Arizona Eagletarian

Arizona Eagletarian

Saturday, October 11, 2014

Vote the ENTIRE ballot. We can FIRE Cathi Herrod's husband!

In a one-two punch that could launch a lot of POW to the jaw of Christian Dominionism's influence -- for the time being -- on Arizona, I strongly recommend you vote BOTH sides of your ballot for this year's general election.

Regular readers already know that Cathi Herrod is one of the most insidious and sinister characters to exert influence at the Arizona Capitol. Her husband, Michael John Herrod, sits on the Maricopa County Superior Court bench. This year, MR. Herrod is up for a retention vote.

In Maricopa County, judges are selected by merit and appointed by the governor. But voters get to say, every certain number of years, whether a judge has performed appropriately enough to justify keeping his job.




This year, it's MR. Herrod's turn. While it is difficult to get enough voters to actually toss a judge, Herrod's Dominionist cronies were among the driving forces behind Prop. 115 in 2012. It was a measure that would have made it -- except for the fact that voters declined to pass it -- easier to remove judges from office.

Whether or not we succeed in canning Judge Herrod, if we see enough NO votes, it will put the Dominionists on notice that they are being watched closely and will not be allowed to operate in the dark. They will be held accountable.

So, regardless of how you vote on any of the other judges, please join me in voting NO on the question of retaining Michael John Herrod as a Superior Court judge in Maricopa County.

2 comments:

  1. In the performance of his job duties, is he a capable and impartial jurist? Even though his wife is a lobbyist with views that I find wrong at best and abhorrent at worst, if he is capable and impartial in his duties, what grounds do I have not to vote for his retention?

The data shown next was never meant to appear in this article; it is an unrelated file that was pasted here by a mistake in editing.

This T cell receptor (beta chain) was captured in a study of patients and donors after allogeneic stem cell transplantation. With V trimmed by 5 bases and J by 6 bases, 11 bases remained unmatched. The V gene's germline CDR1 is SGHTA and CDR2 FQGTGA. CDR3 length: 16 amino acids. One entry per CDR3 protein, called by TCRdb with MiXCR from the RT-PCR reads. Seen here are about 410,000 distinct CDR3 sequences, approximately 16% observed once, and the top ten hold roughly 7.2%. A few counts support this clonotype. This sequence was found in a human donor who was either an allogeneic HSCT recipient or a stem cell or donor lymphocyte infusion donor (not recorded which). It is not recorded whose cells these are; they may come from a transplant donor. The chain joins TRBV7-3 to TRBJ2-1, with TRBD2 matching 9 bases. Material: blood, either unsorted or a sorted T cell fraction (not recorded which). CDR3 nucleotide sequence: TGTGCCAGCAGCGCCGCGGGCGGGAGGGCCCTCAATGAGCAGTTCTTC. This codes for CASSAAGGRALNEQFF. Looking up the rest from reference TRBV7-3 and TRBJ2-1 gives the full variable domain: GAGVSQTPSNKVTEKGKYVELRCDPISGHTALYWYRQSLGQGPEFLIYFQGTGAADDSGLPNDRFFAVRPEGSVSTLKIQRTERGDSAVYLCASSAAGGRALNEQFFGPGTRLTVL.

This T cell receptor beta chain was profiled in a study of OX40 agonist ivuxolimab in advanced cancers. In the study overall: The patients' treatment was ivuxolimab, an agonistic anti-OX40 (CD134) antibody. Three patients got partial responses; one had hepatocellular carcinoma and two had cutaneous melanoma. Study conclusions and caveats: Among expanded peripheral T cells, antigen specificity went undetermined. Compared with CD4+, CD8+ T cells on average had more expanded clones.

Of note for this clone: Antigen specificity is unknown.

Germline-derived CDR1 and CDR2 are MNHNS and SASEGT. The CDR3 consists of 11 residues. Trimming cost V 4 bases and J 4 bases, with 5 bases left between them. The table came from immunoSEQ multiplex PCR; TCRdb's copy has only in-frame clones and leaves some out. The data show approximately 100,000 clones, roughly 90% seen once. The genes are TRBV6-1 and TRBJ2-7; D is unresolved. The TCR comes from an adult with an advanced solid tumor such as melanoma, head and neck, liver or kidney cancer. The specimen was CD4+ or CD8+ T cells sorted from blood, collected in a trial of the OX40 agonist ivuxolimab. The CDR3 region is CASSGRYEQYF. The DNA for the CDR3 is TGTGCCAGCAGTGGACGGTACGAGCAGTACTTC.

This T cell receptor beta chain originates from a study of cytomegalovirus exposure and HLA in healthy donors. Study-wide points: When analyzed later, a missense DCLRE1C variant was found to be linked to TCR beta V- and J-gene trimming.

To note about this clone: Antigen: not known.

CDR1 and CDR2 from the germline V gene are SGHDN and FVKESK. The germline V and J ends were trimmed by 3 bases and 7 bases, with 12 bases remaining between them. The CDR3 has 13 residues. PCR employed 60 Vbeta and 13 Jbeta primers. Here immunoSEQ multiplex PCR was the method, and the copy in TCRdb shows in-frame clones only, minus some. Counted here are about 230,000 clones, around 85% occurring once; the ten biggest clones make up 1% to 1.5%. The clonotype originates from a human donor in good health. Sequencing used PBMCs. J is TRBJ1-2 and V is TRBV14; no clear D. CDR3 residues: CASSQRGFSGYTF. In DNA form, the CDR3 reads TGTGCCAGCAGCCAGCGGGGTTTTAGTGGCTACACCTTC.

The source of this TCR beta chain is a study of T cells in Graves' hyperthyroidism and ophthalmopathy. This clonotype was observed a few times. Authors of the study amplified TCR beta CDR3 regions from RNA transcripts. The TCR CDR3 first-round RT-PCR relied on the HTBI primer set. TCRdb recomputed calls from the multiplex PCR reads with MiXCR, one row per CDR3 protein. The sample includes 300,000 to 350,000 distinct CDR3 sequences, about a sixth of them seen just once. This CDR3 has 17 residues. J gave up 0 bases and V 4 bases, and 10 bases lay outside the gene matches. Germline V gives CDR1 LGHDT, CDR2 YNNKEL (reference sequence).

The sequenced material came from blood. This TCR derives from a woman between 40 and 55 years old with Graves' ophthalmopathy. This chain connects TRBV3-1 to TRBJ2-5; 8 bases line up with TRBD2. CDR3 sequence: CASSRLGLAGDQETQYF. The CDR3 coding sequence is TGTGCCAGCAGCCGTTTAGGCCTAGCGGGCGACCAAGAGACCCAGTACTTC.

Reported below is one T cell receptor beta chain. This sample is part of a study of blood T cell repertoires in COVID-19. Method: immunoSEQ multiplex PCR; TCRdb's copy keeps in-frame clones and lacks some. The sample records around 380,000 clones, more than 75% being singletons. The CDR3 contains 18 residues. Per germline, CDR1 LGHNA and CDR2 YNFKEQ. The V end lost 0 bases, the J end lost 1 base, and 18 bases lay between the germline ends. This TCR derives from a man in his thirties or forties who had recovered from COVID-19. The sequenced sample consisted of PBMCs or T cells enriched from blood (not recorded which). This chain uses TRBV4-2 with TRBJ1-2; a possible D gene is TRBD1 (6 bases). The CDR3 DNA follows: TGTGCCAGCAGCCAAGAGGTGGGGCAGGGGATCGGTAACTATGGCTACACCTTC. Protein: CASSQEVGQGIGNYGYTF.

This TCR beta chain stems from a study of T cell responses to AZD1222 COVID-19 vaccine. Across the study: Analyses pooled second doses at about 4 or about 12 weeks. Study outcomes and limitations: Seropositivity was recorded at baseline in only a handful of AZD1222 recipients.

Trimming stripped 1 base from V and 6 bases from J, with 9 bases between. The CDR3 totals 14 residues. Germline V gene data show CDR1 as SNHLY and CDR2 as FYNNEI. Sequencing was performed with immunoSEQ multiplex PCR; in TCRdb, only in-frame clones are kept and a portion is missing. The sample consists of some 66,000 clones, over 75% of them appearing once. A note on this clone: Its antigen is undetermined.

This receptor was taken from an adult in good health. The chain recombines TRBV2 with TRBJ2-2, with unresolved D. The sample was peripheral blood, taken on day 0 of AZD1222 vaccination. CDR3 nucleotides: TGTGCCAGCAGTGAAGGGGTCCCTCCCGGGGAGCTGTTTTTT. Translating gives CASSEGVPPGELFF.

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  2. Sarah, who told you that you have to justify your vote to ANYONE?

    What you decide to do with your vote is not an issue I have any right to specify the grounds on which you must make that decision.

    I, however, recommend, urge and cajole -- advocate -- but I cannot ask you to justify that vote to me on ANY basis.

    The irony comes in because it was Herrod's political sect that pushed Prop. 115 so that THEY could advocate much more easily with political arguments (this judge ruled against our wishes on X,Y and Z lawsuits and our political beliefs say that's wrong) if the voters had passed the measure.

    Don't think for a minute that Cathi Herrod's influence and religion are completely walled off from her husband's courtroom.

    Bottom line: we have this opportunity. It is up to each voter to decide how to address the matter.

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